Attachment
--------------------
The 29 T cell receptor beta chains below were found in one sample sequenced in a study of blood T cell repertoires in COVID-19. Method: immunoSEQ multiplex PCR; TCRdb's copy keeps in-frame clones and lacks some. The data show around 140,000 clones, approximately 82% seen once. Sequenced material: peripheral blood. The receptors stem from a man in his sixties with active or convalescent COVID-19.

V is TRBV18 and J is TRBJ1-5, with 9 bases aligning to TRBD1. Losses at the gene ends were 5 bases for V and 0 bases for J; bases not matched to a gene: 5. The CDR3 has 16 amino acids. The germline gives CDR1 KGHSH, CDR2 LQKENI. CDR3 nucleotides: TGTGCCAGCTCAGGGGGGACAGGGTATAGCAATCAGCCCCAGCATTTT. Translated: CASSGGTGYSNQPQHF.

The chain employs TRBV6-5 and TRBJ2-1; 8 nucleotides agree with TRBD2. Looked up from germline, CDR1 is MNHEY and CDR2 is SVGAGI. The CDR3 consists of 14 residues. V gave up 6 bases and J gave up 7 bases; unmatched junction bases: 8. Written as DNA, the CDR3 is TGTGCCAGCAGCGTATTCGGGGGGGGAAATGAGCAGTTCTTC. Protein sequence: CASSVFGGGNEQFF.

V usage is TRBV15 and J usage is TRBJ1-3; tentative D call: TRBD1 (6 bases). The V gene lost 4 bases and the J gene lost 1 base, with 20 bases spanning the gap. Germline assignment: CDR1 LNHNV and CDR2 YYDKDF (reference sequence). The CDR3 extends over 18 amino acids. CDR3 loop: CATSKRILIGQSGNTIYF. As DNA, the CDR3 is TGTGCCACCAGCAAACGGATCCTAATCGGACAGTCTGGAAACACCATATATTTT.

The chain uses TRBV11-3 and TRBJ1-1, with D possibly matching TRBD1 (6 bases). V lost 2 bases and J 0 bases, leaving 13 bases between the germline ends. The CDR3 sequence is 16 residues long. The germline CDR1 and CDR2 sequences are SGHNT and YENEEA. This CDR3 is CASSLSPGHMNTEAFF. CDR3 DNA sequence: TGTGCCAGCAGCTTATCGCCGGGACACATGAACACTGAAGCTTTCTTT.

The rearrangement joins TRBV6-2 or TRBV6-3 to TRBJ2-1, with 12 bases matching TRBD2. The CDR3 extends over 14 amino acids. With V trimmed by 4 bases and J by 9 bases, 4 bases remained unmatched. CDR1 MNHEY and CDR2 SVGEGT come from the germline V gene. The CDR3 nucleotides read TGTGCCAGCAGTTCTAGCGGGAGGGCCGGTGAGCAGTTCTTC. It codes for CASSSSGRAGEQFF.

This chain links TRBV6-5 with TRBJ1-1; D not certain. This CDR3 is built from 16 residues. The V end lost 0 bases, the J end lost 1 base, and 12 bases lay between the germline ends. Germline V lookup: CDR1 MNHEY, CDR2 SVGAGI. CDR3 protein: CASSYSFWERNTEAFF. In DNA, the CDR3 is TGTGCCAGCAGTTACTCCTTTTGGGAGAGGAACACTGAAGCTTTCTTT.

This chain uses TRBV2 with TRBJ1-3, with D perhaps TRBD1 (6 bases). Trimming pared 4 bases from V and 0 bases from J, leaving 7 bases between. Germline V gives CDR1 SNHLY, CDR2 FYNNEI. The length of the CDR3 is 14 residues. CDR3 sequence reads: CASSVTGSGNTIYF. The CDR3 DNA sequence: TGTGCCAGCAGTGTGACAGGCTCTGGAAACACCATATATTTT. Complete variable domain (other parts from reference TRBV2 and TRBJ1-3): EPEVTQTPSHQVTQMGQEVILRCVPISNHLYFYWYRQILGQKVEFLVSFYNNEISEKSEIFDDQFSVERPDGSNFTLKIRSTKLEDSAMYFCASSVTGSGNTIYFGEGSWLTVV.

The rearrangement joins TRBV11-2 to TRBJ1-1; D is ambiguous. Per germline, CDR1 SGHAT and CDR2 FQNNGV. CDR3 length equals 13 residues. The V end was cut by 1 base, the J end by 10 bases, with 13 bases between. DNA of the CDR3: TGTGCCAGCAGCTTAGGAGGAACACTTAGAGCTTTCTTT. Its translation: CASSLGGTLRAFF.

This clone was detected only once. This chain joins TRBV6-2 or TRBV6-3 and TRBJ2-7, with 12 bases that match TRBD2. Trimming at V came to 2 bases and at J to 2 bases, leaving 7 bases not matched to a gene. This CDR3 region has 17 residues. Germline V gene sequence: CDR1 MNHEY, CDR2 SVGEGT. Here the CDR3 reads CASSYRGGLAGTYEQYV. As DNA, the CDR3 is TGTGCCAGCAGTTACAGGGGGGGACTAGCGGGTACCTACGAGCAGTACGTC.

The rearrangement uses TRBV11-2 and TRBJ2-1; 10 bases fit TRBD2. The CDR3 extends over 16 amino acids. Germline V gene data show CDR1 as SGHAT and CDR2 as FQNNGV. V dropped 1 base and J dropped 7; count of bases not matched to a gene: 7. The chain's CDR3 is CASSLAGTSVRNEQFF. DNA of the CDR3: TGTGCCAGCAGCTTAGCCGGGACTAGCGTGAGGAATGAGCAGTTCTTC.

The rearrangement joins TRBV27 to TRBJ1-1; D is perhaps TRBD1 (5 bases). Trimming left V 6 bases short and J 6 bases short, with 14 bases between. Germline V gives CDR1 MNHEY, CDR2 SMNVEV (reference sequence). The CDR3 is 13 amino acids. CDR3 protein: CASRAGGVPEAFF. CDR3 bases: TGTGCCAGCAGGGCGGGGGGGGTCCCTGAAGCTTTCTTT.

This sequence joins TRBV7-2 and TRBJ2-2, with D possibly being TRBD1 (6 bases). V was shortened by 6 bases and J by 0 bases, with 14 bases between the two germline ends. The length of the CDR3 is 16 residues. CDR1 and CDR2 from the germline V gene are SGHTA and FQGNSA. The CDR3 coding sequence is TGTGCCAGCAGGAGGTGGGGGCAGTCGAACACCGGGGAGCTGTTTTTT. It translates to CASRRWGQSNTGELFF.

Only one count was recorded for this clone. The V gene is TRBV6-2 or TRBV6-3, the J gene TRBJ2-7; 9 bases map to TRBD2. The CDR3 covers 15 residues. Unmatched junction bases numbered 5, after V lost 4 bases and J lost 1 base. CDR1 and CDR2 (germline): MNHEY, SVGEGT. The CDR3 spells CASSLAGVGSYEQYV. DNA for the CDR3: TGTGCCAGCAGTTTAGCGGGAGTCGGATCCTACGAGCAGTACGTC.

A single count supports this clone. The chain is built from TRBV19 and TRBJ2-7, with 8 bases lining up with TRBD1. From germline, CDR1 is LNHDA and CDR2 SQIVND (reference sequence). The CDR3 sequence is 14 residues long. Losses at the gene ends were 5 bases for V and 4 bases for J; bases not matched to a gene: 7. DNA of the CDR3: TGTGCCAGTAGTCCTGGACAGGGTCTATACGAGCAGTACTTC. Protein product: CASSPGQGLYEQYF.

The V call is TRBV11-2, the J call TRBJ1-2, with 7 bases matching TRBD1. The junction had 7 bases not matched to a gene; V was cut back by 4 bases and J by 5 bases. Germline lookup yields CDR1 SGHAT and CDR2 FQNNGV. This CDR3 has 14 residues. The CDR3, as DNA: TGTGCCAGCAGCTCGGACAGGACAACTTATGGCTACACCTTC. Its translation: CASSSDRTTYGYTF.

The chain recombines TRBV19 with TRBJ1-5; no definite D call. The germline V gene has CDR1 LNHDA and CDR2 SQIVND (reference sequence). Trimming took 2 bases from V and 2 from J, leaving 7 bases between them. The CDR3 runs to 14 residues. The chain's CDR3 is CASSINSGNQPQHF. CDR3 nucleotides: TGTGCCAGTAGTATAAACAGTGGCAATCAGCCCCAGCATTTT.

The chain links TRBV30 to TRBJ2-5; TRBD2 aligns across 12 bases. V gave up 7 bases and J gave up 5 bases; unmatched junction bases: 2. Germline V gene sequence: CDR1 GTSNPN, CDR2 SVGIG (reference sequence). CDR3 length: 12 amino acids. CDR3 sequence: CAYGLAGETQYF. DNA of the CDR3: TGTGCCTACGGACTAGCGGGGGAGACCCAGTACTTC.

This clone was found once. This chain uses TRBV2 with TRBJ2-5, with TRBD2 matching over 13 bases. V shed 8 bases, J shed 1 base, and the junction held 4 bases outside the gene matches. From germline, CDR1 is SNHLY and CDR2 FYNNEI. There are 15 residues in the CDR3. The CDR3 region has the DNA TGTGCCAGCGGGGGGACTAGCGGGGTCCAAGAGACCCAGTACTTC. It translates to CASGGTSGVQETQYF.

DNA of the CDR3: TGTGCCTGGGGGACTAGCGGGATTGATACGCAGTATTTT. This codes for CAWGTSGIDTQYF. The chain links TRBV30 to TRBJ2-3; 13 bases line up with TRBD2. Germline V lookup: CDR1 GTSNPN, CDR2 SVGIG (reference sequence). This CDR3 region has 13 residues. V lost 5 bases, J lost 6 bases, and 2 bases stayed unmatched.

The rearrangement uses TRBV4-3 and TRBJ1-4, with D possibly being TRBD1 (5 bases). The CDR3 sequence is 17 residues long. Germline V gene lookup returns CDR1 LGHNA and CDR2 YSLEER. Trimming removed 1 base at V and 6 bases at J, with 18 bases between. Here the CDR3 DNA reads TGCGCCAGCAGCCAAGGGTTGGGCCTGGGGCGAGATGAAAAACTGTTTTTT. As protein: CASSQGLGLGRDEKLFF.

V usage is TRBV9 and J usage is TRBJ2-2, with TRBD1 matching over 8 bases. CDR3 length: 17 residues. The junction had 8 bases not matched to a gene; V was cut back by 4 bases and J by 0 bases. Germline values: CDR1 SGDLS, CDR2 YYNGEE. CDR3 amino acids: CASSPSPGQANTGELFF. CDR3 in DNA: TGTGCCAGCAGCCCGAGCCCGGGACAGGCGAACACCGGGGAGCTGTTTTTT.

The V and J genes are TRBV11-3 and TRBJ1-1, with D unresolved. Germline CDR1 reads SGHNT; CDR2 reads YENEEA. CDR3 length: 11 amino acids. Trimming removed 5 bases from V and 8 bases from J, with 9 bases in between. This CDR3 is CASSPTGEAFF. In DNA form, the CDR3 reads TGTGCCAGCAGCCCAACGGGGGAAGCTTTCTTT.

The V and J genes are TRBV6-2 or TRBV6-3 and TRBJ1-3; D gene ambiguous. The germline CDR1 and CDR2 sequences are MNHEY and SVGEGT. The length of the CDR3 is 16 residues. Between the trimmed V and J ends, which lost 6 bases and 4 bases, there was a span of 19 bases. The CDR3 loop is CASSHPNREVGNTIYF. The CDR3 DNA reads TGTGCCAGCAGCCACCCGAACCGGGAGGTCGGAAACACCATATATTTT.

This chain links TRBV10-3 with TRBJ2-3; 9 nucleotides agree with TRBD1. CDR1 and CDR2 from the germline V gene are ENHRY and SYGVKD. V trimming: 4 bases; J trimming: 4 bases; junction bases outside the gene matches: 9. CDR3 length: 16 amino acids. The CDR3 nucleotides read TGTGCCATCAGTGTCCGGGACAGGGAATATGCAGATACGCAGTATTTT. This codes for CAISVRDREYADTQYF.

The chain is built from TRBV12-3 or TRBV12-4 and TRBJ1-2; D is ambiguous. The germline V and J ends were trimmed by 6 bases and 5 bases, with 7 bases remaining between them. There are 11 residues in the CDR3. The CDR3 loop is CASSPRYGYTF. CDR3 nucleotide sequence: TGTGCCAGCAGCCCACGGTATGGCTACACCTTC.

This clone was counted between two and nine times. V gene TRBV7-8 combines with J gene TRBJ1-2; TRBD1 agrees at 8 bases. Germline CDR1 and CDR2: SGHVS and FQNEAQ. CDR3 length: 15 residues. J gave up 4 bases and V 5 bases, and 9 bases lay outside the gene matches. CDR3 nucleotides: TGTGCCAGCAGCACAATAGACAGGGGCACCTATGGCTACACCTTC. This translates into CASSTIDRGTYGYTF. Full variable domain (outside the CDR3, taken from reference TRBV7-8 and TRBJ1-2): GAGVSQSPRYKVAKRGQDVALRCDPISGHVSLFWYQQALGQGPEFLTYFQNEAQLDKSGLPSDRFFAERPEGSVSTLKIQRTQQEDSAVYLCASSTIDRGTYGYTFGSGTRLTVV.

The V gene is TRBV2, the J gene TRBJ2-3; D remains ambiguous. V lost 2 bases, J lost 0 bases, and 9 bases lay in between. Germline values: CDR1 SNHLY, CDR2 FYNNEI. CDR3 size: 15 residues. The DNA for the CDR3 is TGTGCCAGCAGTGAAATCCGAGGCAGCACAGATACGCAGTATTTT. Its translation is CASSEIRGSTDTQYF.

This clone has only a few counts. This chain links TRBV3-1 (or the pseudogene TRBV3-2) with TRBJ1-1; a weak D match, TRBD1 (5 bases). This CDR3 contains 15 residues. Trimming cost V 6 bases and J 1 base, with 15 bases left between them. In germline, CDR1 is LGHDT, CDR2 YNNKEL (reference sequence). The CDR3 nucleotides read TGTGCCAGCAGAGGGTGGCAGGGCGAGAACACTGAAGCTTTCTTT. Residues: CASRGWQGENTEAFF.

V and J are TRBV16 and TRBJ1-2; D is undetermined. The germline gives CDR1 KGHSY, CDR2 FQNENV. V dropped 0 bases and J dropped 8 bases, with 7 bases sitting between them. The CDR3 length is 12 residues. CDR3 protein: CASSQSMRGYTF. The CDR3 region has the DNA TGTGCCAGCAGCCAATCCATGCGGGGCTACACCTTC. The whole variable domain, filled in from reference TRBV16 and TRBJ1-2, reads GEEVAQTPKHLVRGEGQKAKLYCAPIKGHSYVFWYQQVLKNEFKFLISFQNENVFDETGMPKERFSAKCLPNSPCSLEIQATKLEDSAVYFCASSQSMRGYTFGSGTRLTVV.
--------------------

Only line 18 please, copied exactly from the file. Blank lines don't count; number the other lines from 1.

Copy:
The chain links TRBV30 to TRBJ2-5; TRBD2 aligns across 12 bases. V gave up 7 bases and J gave up 5 bases; unmatched junction bases: 2. Germline V gene sequence: CDR1 GTSNPN, CDR2 SVGIG (reference sequence). CDR3 length: 12 amino acids. CDR3 sequence: CAYGLAGETQYF. DNA of the CDR3: TGTGCCTACGGACTAGCGGGGGAGACCCAGTACTTC.